Sundance 2010: The Weinstein Company picks up BLUE VALENTINE

James Wallace

by: James Wallace
January 29th, 2010

Well, it was only a matter of time before news of this acquisition came out of Park City. BLUE VALENTINE is one of the most praiseworthy films of this year's Sundance and, on a personal note, is by far my favorite of the festival hands down. I guarantee that whenever this film gets its release, all you will be hearing theatergoers talk of is Ryan Gosling, Michelle Williams, and BLUE VALENTINE (not to mention the adorable Faith Wladyka). Now that it has a distributor that is...

Indie mogul The Weinstein Company has picked up the film for "U.S., Canadian and Pan-Asian satellite territory rights" in what is reported as a "low-seven-figure deal." It is said that The Weinstein Company beat out IFC Films and Sony Pictures Classics for the film.


To put it in perspective for you, I've overheard many festival goers say it's this year's (500) DAYS OF SUMMER. The comparisons likely derive from the film's grounded, realistic look at love and the struggles and triumphs that come along with it. The non-linear narrative structure probably has something to do with it as well. But that's a mere surface level comparison.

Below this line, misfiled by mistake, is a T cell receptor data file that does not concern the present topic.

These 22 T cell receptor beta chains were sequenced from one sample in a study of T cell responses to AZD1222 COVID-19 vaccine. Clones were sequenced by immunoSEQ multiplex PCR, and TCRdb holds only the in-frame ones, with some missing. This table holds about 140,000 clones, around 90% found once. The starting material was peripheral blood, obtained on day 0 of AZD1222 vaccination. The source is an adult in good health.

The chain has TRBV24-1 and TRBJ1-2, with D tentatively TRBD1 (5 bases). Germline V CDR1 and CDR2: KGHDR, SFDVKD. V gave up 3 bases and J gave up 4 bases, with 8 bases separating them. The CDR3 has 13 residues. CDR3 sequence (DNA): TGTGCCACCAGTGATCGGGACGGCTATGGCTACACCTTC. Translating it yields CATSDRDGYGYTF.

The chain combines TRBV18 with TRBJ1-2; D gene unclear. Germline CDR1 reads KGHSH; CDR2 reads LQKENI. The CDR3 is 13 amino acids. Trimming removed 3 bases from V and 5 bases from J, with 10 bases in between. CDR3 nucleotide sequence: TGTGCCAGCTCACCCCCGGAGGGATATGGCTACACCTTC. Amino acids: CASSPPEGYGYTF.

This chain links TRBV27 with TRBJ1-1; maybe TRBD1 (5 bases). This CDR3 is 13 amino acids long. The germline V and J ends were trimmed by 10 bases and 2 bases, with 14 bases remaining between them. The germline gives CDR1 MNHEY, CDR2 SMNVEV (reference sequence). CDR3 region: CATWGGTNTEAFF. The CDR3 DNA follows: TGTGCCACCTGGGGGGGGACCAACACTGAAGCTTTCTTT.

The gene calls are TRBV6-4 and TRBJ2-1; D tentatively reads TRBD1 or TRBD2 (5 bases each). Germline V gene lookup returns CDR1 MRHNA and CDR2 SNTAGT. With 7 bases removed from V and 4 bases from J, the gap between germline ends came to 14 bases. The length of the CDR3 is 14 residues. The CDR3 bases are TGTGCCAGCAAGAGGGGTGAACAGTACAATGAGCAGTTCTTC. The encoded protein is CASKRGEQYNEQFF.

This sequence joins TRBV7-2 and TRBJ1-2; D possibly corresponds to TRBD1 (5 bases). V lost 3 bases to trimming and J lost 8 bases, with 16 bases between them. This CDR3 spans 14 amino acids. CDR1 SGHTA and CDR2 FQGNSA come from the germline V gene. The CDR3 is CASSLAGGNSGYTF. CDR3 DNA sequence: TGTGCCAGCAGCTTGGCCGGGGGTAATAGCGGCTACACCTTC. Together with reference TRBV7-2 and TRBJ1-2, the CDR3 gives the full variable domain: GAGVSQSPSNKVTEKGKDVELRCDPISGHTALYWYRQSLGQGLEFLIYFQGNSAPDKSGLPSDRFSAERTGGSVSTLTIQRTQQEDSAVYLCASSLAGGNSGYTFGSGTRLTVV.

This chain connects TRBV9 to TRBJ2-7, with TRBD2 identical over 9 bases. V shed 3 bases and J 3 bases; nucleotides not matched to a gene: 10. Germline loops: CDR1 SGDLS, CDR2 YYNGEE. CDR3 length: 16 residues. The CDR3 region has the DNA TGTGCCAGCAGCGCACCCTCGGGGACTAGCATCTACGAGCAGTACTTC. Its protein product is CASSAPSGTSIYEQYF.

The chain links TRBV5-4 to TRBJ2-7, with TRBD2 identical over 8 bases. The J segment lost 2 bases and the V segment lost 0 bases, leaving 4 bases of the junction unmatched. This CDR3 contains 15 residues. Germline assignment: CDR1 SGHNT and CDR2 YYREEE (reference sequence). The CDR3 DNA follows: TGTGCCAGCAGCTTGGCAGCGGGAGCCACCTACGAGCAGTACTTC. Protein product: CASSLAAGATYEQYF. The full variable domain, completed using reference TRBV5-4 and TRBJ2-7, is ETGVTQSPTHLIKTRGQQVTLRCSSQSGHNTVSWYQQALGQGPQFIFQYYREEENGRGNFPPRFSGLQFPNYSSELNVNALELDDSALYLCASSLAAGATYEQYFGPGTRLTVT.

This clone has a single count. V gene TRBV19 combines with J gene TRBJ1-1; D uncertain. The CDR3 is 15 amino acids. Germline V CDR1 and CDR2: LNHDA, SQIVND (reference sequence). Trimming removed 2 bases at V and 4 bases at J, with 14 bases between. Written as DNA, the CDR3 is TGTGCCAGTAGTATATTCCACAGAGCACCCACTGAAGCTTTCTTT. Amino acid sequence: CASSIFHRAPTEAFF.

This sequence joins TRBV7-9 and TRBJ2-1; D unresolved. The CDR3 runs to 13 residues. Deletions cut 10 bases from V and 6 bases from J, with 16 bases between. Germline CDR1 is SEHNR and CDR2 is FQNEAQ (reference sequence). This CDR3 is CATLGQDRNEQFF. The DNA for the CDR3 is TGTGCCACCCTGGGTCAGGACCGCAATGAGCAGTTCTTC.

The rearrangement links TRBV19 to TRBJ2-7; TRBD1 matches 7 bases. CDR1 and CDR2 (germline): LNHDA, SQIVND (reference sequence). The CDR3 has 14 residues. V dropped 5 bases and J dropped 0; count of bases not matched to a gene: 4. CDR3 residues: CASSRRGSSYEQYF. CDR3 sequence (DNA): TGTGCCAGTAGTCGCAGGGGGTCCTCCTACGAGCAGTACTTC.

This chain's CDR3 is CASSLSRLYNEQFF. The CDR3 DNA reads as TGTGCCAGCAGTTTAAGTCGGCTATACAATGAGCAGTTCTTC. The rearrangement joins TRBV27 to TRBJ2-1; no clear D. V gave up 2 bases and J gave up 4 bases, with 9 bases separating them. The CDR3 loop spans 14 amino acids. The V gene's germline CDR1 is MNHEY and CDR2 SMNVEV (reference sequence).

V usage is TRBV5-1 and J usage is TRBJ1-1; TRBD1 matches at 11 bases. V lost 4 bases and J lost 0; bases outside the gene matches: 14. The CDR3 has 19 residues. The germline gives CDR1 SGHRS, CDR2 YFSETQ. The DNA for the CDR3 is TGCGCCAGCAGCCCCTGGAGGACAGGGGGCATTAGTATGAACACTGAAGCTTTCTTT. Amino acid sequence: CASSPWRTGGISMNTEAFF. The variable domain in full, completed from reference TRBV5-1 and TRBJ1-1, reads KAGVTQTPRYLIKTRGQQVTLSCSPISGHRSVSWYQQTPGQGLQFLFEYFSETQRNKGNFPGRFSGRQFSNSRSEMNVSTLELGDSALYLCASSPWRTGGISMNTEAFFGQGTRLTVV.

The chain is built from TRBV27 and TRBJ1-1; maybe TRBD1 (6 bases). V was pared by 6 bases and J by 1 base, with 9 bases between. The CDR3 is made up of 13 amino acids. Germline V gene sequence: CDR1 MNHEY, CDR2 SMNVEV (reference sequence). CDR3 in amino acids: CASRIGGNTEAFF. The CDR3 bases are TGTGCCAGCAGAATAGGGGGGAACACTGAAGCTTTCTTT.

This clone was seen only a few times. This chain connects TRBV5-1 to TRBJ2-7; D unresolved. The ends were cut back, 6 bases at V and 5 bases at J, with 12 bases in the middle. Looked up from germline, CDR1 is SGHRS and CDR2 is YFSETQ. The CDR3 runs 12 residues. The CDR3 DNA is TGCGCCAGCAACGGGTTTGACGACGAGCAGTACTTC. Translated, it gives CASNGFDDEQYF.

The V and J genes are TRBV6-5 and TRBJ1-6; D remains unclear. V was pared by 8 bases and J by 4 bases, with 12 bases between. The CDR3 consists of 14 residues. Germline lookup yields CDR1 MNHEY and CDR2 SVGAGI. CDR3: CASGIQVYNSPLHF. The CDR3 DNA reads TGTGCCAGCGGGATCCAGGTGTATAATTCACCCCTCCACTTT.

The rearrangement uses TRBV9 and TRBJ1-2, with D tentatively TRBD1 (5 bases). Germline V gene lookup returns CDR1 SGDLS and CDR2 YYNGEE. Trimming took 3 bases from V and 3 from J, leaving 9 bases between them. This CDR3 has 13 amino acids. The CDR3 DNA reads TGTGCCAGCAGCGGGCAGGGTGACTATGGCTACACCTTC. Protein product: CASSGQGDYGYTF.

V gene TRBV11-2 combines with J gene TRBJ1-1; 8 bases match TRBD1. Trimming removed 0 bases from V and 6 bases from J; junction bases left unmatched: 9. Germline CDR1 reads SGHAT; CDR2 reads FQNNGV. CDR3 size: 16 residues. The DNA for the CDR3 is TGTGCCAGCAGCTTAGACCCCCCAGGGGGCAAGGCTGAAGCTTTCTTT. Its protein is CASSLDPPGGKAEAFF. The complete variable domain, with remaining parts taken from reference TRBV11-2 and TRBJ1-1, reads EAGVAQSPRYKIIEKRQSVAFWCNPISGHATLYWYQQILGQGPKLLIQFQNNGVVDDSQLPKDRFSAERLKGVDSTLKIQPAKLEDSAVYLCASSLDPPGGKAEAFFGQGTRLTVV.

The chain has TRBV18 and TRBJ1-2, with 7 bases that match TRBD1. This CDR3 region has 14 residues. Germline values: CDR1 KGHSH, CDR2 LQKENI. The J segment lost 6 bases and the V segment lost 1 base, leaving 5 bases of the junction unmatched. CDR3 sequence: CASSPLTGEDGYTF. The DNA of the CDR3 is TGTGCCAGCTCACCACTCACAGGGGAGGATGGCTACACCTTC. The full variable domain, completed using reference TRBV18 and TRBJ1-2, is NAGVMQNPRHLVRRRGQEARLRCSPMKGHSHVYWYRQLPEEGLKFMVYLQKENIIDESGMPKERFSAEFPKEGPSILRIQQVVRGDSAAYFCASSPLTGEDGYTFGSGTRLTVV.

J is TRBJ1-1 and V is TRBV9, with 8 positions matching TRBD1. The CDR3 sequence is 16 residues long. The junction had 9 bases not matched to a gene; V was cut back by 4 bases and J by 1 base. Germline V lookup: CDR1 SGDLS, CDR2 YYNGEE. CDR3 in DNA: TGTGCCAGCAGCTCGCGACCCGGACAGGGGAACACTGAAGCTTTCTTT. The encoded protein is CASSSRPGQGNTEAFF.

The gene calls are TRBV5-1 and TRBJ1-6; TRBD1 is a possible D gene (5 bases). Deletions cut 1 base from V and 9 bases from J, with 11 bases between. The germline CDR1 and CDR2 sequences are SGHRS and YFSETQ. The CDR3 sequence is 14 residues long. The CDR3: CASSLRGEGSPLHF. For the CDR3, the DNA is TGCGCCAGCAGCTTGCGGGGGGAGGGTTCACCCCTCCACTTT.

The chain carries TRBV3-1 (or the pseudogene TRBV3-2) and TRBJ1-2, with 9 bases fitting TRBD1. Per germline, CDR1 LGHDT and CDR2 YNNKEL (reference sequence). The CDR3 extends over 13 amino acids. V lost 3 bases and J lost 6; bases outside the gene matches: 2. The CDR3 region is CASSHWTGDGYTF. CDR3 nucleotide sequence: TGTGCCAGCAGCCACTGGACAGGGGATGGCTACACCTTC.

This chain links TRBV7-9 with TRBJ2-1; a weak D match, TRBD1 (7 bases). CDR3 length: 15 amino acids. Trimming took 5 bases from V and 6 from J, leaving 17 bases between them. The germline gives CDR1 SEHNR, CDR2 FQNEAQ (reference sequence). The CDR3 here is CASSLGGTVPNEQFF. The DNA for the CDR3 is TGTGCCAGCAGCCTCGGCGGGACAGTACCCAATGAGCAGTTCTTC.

BLUE VALENTINE is a much more emotional and messy look at a couple that falls in and out of love. Gosling and Williams star as a boy and a girl who develop a relationship quickly, get married out of necessity, and fall out of love slowly. All is told through juxtaposed scenes comparing their beginning to their end. From its narrative, to its performances, to its direction, to its cinematography, to its music...BLUE VALENTINE is moving beyond words.

The film was a literal labor of love for writers Joey Curtis, Cami Delavigne, and co-writer/director Derek Cianfrance as it has been 12 years in the making, halting production in spring of 2008 out of respect to Michelle Williams after ex-husband Heath Ledger's unfortunate and untimely passing. The film was produced by the HALF NELSON team of producers Doug Dey, Lynette Howell, Alex Orlovsky, and Jamie Patricof.

Source The Hollywood Reporter

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